I'll give you this: The Mummy has a decent opening scene.
Unfortunately, that scene occurs about fifteen minutes into the film, after the audience's capacity for childlike wonderment has been pulverized by a worthless, turgid, redundant expository prologue. A prologue that serves not only to ruin whatever meager suspense the screenwriters later attempt to set up, but also to demonstrate the complete intellectual contempt with which your studio, in its lust to reap the riches of an expanded universe of films, holds for the general movie-going public. So, things could have started well. But they didn't.
This movie is a Frank Frazetta paperback cover painted over by Thomas Kincaid; it is possible to sometimes glimpse the camp and fun and menace beneath the surface, but it's so quickly subsumed by the deafening stupidity of your contemptuous moneygrubbing – which here takes the form of bad plotting that accommodates bad action sequences that are executed with bad special effects – that the experience of sitting in a theater and watching it is only slightly less pleasant than spending 100 minutes witnessing a drowning swimmer struggle to break the surface, gasp for air, choke on the brackish water, and disappear into the murk.
Ask yourself this question: how bad does a movie have to be to extinguish Tom Cruise's seemingly inextinguishable charisma? His career has weathered countless queasy rumours and religious peculiarities and weird public outbursts; is it a feather in your cap, Jeff, to be able to claim that you were the one, finally, to kill his onscreen charm?
Why am I blaming you? I don't know. Someone has to answer for this. And you have a history of trying to perpetrate this sort of cinematic pyramid scheme. It's hard for me to pin the blame on the screenwriters. There are six of them, after all, and I'd bet even they can't remember who wrote which imbecilic lines of dialogue (though I refuse to believe that it was David Koepp or Christopher McQuarrie, the two men responsible for Jurassic Park and The Usual Suspects, and will instead cast a sideways glance at John Spaihts, the guy who wrote Prometheus and gifted cinema with that unforgettable line of dialogue: "he cut me off!").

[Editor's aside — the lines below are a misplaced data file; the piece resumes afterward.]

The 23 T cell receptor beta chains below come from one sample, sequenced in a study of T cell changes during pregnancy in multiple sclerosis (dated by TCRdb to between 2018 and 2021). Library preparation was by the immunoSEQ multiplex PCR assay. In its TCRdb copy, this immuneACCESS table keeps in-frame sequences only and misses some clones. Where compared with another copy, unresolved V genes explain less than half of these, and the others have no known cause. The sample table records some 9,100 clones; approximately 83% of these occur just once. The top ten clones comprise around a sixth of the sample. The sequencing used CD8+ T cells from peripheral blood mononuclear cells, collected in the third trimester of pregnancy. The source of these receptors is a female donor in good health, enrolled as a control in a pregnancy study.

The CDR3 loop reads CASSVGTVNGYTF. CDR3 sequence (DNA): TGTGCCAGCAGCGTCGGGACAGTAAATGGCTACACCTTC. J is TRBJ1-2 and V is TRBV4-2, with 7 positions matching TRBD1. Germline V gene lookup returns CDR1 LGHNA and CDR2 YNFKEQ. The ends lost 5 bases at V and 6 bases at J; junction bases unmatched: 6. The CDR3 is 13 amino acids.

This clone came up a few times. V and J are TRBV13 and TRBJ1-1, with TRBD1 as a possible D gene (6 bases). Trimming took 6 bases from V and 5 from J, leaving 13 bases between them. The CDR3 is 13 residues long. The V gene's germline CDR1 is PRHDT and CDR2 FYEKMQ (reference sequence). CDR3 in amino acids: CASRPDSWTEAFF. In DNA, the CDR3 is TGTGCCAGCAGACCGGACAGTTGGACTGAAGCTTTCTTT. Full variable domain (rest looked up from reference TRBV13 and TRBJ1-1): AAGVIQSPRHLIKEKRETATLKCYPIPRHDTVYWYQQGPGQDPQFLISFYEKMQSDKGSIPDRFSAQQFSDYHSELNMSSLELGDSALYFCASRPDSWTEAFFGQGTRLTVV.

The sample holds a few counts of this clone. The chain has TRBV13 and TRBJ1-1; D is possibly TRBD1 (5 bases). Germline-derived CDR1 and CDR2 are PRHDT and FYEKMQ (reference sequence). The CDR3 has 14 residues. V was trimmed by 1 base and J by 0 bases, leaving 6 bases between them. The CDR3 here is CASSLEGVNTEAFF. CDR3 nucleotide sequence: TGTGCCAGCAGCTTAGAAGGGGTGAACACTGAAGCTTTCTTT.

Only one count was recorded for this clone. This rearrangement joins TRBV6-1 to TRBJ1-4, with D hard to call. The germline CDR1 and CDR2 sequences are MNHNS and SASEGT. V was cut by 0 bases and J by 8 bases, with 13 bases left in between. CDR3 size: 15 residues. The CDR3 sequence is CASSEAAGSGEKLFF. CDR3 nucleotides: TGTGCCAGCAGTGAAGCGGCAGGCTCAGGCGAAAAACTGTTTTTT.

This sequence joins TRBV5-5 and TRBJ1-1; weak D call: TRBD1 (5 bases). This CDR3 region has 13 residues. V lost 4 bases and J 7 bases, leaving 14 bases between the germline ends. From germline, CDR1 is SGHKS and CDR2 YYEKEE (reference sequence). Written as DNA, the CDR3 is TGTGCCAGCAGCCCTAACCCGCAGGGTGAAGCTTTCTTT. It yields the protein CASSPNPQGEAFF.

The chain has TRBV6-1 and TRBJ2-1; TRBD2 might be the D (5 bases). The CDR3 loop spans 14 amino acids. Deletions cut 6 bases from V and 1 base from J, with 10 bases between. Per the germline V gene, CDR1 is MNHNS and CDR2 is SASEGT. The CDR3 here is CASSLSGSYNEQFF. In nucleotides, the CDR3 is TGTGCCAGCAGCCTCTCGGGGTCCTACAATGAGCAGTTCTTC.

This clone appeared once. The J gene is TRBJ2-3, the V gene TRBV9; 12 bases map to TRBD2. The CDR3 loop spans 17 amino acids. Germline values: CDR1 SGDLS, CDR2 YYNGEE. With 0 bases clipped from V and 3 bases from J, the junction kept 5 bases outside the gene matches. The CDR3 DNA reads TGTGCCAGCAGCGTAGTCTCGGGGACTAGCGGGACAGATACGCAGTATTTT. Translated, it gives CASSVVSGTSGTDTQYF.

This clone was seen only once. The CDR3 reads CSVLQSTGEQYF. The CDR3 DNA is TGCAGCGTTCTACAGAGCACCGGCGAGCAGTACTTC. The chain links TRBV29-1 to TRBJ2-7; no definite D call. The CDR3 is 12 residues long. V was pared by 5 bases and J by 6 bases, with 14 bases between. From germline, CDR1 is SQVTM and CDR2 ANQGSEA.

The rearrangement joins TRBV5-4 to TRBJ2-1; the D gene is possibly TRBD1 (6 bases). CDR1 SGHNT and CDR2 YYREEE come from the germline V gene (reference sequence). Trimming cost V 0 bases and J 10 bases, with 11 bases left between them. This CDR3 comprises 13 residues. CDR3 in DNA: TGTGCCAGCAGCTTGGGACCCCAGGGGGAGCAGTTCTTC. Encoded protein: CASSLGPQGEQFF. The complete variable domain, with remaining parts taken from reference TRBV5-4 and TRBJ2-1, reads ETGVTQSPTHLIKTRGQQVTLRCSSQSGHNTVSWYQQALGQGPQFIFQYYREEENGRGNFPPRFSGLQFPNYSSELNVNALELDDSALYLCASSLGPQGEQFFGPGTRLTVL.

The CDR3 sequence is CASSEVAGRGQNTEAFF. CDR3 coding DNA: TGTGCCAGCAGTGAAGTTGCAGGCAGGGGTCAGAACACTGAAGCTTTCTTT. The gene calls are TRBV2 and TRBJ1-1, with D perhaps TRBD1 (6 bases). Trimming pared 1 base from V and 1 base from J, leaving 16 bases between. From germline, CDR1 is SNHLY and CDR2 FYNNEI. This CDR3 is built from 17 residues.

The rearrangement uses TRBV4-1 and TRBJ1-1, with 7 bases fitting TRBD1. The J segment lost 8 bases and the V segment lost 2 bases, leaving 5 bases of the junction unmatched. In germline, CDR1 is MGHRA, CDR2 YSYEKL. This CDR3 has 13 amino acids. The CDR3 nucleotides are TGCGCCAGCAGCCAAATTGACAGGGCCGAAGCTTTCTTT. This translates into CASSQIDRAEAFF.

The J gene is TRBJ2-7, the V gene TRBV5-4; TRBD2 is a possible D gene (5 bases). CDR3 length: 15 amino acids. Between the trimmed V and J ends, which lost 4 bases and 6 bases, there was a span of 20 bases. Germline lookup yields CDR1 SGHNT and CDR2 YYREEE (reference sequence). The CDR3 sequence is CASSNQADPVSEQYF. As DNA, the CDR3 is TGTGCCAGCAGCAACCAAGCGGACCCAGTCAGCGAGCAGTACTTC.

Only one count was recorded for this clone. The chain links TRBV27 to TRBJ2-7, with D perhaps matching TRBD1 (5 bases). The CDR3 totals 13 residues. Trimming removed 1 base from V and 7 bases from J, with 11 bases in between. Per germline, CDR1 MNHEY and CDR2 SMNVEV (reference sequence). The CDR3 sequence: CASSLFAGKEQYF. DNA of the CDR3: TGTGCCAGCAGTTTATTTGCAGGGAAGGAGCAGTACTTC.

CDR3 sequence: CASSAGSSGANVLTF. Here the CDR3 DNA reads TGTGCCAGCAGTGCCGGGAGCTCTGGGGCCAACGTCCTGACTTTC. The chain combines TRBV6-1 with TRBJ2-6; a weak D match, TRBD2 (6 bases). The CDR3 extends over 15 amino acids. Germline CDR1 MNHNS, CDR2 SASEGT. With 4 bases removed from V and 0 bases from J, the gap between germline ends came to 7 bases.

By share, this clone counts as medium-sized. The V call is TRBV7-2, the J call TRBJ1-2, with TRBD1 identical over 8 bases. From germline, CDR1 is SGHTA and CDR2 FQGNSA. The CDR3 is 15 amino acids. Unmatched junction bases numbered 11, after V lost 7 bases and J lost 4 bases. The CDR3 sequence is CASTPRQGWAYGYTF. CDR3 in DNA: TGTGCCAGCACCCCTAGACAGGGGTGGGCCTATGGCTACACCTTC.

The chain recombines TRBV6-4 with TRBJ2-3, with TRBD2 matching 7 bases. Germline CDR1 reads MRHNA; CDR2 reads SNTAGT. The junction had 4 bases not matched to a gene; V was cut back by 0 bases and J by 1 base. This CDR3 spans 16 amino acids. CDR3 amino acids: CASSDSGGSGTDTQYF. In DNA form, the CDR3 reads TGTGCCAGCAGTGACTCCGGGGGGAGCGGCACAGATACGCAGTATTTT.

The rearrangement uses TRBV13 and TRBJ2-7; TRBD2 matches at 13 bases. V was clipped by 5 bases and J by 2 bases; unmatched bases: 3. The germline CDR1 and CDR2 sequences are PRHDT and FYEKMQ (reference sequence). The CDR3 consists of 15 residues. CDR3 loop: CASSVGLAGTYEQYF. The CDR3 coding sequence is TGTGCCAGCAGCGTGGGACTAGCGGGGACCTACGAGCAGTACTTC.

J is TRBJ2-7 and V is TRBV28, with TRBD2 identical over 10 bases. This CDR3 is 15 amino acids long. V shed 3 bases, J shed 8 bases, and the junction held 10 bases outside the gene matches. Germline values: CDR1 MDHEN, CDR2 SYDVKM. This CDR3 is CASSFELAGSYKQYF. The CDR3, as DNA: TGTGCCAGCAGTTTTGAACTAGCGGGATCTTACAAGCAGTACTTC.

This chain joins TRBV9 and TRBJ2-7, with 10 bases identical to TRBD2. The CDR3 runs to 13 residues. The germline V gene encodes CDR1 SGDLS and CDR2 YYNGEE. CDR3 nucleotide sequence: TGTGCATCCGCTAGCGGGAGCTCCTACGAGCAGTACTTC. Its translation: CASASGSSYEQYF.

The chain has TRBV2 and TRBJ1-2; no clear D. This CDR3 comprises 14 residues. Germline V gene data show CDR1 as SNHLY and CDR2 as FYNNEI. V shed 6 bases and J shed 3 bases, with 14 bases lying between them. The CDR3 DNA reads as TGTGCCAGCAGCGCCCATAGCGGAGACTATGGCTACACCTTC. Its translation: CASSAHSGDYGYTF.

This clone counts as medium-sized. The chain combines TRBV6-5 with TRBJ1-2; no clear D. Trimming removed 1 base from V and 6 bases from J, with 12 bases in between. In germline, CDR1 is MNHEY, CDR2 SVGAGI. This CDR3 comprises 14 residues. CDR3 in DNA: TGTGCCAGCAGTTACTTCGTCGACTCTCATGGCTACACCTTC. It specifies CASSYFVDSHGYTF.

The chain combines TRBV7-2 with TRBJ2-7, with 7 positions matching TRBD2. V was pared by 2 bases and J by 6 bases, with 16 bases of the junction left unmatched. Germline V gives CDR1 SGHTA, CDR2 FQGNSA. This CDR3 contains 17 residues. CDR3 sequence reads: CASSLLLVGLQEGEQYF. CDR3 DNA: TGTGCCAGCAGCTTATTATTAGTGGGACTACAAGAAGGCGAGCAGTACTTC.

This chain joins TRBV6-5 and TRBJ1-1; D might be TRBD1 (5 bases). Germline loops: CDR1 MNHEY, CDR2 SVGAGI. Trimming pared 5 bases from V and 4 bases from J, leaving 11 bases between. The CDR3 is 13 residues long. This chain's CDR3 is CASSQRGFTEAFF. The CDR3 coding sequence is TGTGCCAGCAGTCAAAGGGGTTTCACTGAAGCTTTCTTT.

But what makes The Mummy so godawful isn't some issue of filmmaking craft—it's a cultural one. As television has replaced film as the medium where dramatic risk and creative multiplicity are rewarded, Hollywood studios like yours have cynically chosen to narrow the scope of what cinema is capable of doing. The wide-release movie was once a thing of endless possibility: it could be for adults, or kids, or intellectuals, or dimwits, or scaredy-cats, or young women, or even old women; it could be self-serious, or funny, or awkward, or ebullient, or corny, or ironic—or all of those things at once. But wide-release movies today are just big, endlessly long, and have no beginning and no end, only a middle act that comes from nowhere and goes nowhere.
But even to call The Mummy "middling" is too big a compliment. Like each of Donald Trump's moral and criminal missteps, I always expect that the latest one will be his last. Because how can he possibly survive to make another? The camel's back is already bowed beneath the weight of a million tons of straw; this one will surely break it! Likewise, how can the studio system bear to make another blockbuster after a major release as catastrophically shitty as The Mummy? Like Trump, I'm sure you'll find a way to surprise me (by which I mean, of course, disappoint me).